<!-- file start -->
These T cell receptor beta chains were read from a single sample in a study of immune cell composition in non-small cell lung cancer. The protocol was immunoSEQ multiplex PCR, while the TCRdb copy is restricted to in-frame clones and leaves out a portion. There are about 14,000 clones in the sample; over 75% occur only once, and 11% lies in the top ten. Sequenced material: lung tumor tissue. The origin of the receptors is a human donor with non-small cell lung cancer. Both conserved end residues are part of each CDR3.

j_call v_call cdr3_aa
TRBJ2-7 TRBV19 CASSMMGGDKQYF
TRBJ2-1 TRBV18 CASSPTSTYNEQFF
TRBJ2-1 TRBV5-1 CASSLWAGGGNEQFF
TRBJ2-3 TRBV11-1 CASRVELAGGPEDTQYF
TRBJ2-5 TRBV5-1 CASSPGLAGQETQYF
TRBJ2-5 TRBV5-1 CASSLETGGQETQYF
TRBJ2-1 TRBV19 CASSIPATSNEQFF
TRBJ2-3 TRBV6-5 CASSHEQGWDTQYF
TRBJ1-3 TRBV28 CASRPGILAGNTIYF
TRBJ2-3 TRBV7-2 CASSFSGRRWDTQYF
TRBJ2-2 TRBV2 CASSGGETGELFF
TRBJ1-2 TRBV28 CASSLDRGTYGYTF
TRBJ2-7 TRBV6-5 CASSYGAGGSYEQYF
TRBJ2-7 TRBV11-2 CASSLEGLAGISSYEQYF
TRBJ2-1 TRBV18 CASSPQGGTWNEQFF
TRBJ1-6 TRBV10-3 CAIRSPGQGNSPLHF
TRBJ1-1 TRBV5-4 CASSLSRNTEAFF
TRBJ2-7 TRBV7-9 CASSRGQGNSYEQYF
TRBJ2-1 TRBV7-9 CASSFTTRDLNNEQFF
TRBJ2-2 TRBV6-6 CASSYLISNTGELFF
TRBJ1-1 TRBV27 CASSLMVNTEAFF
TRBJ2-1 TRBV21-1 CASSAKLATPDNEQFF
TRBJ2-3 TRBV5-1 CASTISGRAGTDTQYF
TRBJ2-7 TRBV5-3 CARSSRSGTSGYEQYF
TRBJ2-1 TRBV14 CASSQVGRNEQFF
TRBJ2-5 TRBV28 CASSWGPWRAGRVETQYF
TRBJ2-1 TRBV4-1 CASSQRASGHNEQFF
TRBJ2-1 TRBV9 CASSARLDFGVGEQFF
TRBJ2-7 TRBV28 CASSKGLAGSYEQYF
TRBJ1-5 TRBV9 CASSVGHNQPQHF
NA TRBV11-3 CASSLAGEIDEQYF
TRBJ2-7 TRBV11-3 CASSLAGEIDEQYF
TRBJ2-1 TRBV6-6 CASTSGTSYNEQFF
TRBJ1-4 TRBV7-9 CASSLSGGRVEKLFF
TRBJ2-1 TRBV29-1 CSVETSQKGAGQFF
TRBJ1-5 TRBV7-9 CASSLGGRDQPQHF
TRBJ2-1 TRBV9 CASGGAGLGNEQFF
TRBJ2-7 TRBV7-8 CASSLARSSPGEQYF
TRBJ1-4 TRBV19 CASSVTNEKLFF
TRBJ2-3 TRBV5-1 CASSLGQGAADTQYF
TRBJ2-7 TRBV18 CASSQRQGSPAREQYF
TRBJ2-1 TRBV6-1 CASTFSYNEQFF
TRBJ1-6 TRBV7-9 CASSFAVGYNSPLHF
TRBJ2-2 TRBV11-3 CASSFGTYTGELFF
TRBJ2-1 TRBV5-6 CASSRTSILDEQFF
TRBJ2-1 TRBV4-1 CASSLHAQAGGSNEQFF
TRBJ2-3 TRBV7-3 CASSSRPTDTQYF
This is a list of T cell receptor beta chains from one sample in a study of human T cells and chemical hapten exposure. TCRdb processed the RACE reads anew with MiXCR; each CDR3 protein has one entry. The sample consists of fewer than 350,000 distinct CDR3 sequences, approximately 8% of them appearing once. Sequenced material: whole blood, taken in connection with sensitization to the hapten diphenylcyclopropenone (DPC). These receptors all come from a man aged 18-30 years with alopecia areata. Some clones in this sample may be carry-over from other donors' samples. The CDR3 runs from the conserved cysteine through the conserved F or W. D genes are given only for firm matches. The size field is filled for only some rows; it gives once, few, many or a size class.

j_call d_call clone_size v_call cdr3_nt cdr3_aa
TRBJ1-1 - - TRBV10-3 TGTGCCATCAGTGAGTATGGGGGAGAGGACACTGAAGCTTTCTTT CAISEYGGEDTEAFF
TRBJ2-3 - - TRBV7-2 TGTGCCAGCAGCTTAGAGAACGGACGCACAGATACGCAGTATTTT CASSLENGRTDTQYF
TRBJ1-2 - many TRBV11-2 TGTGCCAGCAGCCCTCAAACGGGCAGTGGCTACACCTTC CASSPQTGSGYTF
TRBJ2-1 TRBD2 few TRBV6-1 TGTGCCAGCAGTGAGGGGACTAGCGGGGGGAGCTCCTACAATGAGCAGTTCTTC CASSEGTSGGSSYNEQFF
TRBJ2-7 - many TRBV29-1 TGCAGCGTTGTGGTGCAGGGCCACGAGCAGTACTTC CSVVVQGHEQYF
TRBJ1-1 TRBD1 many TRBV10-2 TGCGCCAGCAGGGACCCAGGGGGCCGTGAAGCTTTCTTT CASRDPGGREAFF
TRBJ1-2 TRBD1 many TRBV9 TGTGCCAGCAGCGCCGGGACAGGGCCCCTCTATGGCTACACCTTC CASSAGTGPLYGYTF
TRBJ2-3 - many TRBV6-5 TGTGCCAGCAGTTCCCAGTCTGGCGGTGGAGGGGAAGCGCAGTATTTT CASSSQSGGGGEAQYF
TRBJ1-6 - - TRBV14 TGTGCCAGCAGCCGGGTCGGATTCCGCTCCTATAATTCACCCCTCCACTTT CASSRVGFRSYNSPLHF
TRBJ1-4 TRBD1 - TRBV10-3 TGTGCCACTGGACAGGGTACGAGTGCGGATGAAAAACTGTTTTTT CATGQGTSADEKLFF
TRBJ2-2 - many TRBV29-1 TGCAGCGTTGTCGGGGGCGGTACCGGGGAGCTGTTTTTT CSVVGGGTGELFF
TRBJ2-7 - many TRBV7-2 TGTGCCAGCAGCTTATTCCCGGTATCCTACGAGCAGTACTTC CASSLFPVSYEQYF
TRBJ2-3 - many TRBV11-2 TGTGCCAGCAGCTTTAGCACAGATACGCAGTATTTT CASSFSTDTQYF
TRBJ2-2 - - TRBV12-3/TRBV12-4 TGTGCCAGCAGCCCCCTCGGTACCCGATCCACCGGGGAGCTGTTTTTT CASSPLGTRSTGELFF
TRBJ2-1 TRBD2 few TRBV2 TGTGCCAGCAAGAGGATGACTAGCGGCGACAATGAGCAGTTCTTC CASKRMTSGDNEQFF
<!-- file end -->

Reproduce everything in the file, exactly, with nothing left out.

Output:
These T cell receptor beta chains were read from a single sample in a study of immune cell composition in non-small cell lung cancer. The protocol was immunoSEQ multiplex PCR, while the TCRdb copy is restricted to in-frame clones and leaves out a portion. There are about 14,000 clones in the sample; over 75% occur only once, and 11% lies in the top ten. Sequenced material: lung tumor tissue. The origin of the receptors is a human donor with non-small cell lung cancer. Both conserved end residues are part of each CDR3.

j_call v_call cdr3_aa
TRBJ2-7 TRBV19 CASSMMGGDKQYF
TRBJ2-1 TRBV18 CASSPTSTYNEQFF
TRBJ2-1 TRBV5-1 CASSLWAGGGNEQFF
TRBJ2-3 TRBV11-1 CASRVELAGGPEDTQYF
TRBJ2-5 TRBV5-1 CASSPGLAGQETQYF
TRBJ2-5 TRBV5-1 CASSLETGGQETQYF
TRBJ2-1 TRBV19 CASSIPATSNEQFF
TRBJ2-3 TRBV6-5 CASSHEQGWDTQYF
TRBJ1-3 TRBV28 CASRPGILAGNTIYF
TRBJ2-3 TRBV7-2 CASSFSGRRWDTQYF
TRBJ2-2 TRBV2 CASSGGETGELFF
TRBJ1-2 TRBV28 CASSLDRGTYGYTF
TRBJ2-7 TRBV6-5 CASSYGAGGSYEQYF
TRBJ2-7 TRBV11-2 CASSLEGLAGISSYEQYF
TRBJ2-1 TRBV18 CASSPQGGTWNEQFF
TRBJ1-6 TRBV10-3 CAIRSPGQGNSPLHF
TRBJ1-1 TRBV5-4 CASSLSRNTEAFF
TRBJ2-7 TRBV7-9 CASSRGQGNSYEQYF
TRBJ2-1 TRBV7-9 CASSFTTRDLNNEQFF
TRBJ2-2 TRBV6-6 CASSYLISNTGELFF
TRBJ1-1 TRBV27 CASSLMVNTEAFF
TRBJ2-1 TRBV21-1 CASSAKLATPDNEQFF
TRBJ2-3 TRBV5-1 CASTISGRAGTDTQYF
TRBJ2-7 TRBV5-3 CARSSRSGTSGYEQYF
TRBJ2-1 TRBV14 CASSQVGRNEQFF
TRBJ2-5 TRBV28 CASSWGPWRAGRVETQYF
TRBJ2-1 TRBV4-1 CASSQRASGHNEQFF
TRBJ2-1 TRBV9 CASSARLDFGVGEQFF
TRBJ2-7 TRBV28 CASSKGLAGSYEQYF
TRBJ1-5 TRBV9 CASSVGHNQPQHF
NA TRBV11-3 CASSLAGEIDEQYF
TRBJ2-7 TRBV11-3 CASSLAGEIDEQYF
TRBJ2-1 TRBV6-6 CASTSGTSYNEQFF
TRBJ1-4 TRBV7-9 CASSLSGGRVEKLFF
TRBJ2-1 TRBV29-1 CSVETSQKGAGQFF
TRBJ1-5 TRBV7-9 CASSLGGRDQPQHF
TRBJ2-1 TRBV9 CASGGAGLGNEQFF
TRBJ2-7 TRBV7-8 CASSLARSSPGEQYF
TRBJ1-4 TRBV19 CASSVTNEKLFF
TRBJ2-3 TRBV5-1 CASSLGQGAADTQYF
TRBJ2-7 TRBV18 CASSQRQGSPAREQYF
TRBJ2-1 TRBV6-1 CASTFSYNEQFF
TRBJ1-6 TRBV7-9 CASSFAVGYNSPLHF
TRBJ2-2 TRBV11-3 CASSFGTYTGELFF
TRBJ2-1 TRBV5-6 CASSRTSILDEQFF
TRBJ2-1 TRBV4-1 CASSLHAQAGGSNEQFF
TRBJ2-3 TRBV7-3 CASSSRPTDTQYF
This is a list of T cell receptor beta chains from one sample in a study of human T cells and chemical hapten exposure. TCRdb processed the RACE reads anew with MiXCR; each CDR3 protein has one entry. The sample consists of fewer than 350,000 distinct CDR3 sequences, approximately 8% of them appearing once. Sequenced material: whole blood, taken in connection with sensitization to the hapten diphenylcyclopropenone (DPC). These receptors all come from a man aged 18-30 years with alopecia areata. Some clones in this sample may be carry-over from other donors' samples. The CDR3 runs from the conserved cysteine through the conserved F or W. D genes are given only for firm matches. The size field is filled for only some rows; it gives once, few, many or a size class.

j_call d_call clone_size v_call cdr3_nt cdr3_aa
TRBJ1-1 - - TRBV10-3 TGTGCCATCAGTGAGTATGGGGGAGAGGACACTGAAGCTTTCTTT CAISEYGGEDTEAFF
TRBJ2-3 - - TRBV7-2 TGTGCCAGCAGCTTAGAGAACGGACGCACAGATACGCAGTATTTT CASSLENGRTDTQYF
TRBJ1-2 - many TRBV11-2 TGTGCCAGCAGCCCTCAAACGGGCAGTGGCTACACCTTC CASSPQTGSGYTF
TRBJ2-1 TRBD2 few TRBV6-1 TGTGCCAGCAGTGAGGGGACTAGCGGGGGGAGCTCCTACAATGAGCAGTTCTTC CASSEGTSGGSSYNEQFF
TRBJ2-7 - many TRBV29-1 TGCAGCGTTGTGGTGCAGGGCCACGAGCAGTACTTC CSVVVQGHEQYF
TRBJ1-1 TRBD1 many TRBV10-2 TGCGCCAGCAGGGACCCAGGGGGCCGTGAAGCTTTCTTT CASRDPGGREAFF
TRBJ1-2 TRBD1 many TRBV9 TGTGCCAGCAGCGCCGGGACAGGGCCCCTCTATGGCTACACCTTC CASSAGTGPLYGYTF
TRBJ2-3 - many TRBV6-5 TGTGCCAGCAGTTCCCAGTCTGGCGGTGGAGGGGAAGCGCAGTATTTT CASSSQSGGGGEAQYF
TRBJ1-6 - - TRBV14 TGTGCCAGCAGCCGGGTCGGATTCCGCTCCTATAATTCACCCCTCCACTTT CASSRVGFRSYNSPLHF
TRBJ1-4 TRBD1 - TRBV10-3 TGTGCCACTGGACAGGGTACGAGTGCGGATGAAAAACTGTTTTTT CATGQGTSADEKLFF
TRBJ2-2 - many TRBV29-1 TGCAGCGTTGTCGGGGGCGGTACCGGGGAGCTGTTTTTT CSVVGGGTGELFF
TRBJ2-7 - many TRBV7-2 TGTGCCAGCAGCTTATTCCCGGTATCCTACGAGCAGTACTTC CASSLFPVSYEQYF
TRBJ2-3 - many TRBV11-2 TGTGCCAGCAGCTTTAGCACAGATACGCAGTATTTT CASSFSTDTQYF
TRBJ2-2 - - TRBV12-3/TRBV12-4 TGTGCCAGCAGCCCCCTCGGTACCCGATCCACCGGGGAGCTGTTTTTT CASSPLGTRSTGELFF
TRBJ2-1 TRBD2 few TRBV2 TGTGCCAGCAAGAGGATGACTAGCGGCGACAATGAGCAGTTCTTC CASKRMTSGDNEQFF